So, with regret, for the time being, I have removed my email address from my website.  Many of you already have my email address, and you are welcome to continue using it.  I value our relationships!  But for now, I’ll be interacting with new blog readers primarily only through social media: blog comments, Facebook, Tumblr.  I had never imagined a day when I’d be withdrawing like this, and I’ll be honest, I don’t like it.  It feels cruel and a little traitorous to our deeply beloved and deeply wounded community.  I hope that people will understand.  It is one variable in my life when so many other things are non-negotiable.  I apologize.

In the absence of my email address, I will be adding some new heart-to-heart letters to OCs on this blog, which– while not the same as a personal response– will allow me to share my heart with my fellow obsessive-compulsives in the meantime.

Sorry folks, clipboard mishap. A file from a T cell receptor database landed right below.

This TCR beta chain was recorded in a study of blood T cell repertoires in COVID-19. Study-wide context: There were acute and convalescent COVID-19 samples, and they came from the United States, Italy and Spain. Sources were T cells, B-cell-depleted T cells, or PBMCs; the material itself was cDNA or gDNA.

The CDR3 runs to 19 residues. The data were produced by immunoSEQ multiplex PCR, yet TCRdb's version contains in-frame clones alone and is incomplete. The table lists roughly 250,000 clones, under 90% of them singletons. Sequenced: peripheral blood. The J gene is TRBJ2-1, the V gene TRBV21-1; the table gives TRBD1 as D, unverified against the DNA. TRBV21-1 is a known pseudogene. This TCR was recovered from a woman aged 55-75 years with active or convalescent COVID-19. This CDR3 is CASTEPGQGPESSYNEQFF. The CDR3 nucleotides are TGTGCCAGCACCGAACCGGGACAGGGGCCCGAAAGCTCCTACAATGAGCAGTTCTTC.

I’ll still be blogging regularly.  You won’t miss me much (or at all).  Thanks for sticking with me in this stressful season of my life!  I’m so grateful for an amazing online community and the greatest friends and family ever.

More Thoughts on Profanity [& how ERP therapy changed my writing]

profanityAs you may have read before, I have a strange and evolving relationship with profanity.  Having grown up in a home that outlawed even pseudo-swearing (we couldn’t say gosh or shut up, among other things) paired with growing up with a mental illness elicited in me a dreadful fear of curse words– more than was ever healthy, even for a child.  For many years, my intrusive thoughts centered around illicit words, which developed in me a deep sense of guilt.

In my ERP therapy, I had to learn to think those words, even say them.  In doing so, I was stealing back power from my OCD, putting it more and more under my heel.  It was during ERP and in the year that followed that I realized a couple things:

1) Words are just words.  That said, “just words” still pack as much power as a nuke.

2) You can harm with words that are not profanity– worse than with profanity, in some cases.  A hard-hitting insult or an insincere comment can sting far worse than the word shit.